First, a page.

Businesses that generate waste, including pharmaceutical waste, are required to determine whether their waste is regulated as hazardous waste prior to disposal.  Potential hazardous waste pharmaceuticals include prescription drugs, chemotherapy agents, controlled substances or over the counter items that are expired, damaged or otherwise not usable for their intended purpose.  A hazardous waste determination may be done using generator knowledge based on chemical constituents (ingredients), the process that generates the waste or by performing laboratory analysis of waste.

THE ATTACHED LIST CONTAINS PRODUCTS THAT MAY OR MAY NOT BE HAZARDOUS WASTE WHEN DISCARDED AND IS OFFERED ONLY AS A STARTING POINT TO HELP BUSINESSES GENERATING PHARMACEUTICAL WASTE.  IT IS THE RESPONSIBILITY OF THE GENERATOR OF THE WASTE TO MAKE A FINAL DETERMINATION.

The list provides the names of pharmaceuticals, commercial chemical products, formulations and constituents in products that could result in their being hazardous waste when discarded, with corresponding potential waste codes.  Some items are included on the list because ignitable, corrosive, reactive or toxic properties might make them hazardous waste when discarded.  The fact that a pharmaceutical, commercial chemical product, formulation or chemical ingredient is not included on this list does not imply that the material is not hazardous waste when discarded.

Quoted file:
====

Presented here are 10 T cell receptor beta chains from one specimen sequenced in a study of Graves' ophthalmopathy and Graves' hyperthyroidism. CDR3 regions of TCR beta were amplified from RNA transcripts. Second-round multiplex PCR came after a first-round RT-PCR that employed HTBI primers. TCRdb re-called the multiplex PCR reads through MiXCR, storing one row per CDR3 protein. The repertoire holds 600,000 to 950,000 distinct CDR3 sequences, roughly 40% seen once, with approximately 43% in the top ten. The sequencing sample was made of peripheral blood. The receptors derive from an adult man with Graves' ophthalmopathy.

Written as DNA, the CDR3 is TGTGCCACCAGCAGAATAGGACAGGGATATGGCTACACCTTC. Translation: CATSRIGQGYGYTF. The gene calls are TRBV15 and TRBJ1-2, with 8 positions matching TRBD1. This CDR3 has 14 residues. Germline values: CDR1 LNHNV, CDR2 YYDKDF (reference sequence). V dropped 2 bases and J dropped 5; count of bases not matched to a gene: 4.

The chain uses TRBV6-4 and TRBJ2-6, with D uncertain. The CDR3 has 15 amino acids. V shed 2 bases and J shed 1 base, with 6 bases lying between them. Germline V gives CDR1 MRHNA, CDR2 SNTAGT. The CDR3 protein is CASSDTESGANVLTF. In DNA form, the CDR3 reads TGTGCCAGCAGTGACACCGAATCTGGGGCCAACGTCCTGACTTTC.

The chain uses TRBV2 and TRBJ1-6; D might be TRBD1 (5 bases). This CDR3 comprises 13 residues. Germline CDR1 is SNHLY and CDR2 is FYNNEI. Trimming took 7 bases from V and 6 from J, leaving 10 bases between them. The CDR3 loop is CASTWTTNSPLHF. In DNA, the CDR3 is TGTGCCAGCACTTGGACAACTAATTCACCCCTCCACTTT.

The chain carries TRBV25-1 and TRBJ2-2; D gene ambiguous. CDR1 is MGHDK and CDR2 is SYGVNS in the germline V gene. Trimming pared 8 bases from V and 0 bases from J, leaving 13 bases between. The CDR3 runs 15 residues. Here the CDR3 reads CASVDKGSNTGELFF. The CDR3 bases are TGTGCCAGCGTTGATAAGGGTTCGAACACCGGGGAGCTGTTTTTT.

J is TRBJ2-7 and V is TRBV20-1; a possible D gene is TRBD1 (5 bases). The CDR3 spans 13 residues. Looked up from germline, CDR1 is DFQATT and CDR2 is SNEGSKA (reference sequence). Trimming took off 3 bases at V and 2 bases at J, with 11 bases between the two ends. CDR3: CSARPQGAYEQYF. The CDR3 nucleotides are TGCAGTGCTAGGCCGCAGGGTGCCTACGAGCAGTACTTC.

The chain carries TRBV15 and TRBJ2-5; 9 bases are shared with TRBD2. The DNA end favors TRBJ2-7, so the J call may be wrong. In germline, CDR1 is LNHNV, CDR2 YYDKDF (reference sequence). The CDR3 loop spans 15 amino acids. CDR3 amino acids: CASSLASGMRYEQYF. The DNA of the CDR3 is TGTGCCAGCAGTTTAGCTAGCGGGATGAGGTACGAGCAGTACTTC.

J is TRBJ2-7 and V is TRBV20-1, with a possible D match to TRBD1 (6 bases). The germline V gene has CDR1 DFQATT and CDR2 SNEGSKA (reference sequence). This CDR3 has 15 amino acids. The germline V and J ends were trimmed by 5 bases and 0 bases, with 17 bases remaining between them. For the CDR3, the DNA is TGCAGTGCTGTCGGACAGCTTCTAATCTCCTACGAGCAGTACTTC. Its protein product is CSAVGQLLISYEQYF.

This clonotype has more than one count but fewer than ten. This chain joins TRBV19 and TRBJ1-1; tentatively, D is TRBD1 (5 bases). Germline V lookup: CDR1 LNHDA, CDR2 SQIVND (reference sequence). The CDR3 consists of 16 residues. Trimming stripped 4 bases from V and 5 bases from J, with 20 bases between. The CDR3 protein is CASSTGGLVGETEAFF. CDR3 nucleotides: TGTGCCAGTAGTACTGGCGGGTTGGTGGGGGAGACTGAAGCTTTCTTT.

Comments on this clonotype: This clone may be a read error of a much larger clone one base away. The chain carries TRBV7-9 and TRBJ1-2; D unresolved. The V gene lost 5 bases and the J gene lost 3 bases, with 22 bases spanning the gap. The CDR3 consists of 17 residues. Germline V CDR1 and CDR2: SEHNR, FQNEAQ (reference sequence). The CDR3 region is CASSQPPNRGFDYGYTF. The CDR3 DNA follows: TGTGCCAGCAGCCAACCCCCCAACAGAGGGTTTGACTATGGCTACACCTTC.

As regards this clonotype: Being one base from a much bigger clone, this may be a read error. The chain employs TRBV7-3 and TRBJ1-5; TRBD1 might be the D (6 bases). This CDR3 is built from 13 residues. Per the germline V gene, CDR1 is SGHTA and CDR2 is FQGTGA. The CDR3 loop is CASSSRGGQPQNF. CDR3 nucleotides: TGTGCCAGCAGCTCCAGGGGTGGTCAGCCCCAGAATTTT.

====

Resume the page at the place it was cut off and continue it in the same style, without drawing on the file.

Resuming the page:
This list is subject to change without notice.  Please refer to FDEP’s website for the latest information.  http://www.dep.state.fl.us/waste/categories/hazardous/pages/publications.htm

 

Acetophenetidin

U187

Barium Hydroxide crystal

D005

Barium Sulfate suspension

D005

Beuthanasia

D001

Dermatological solution – ph 1.8-2.8

D002

Dip-A-Way (contains Merbromin)

D009

Ear lotions

D001

Fixation Solution

U122

Flea and Tick Spray

D001

Flea, lice and tick spray-only if Pyridine the sole active ingredient

D001/P075

Fluorescein Sodium Ophthalmic strips

D009

Hair Grooming sprays

D001

Instrument lubricant

D005

Leptospirosis Bacterins Vaccines (cattle, swine & dogs contain Thimerosol)

D009

RX-ICK Control (contains Merbromin)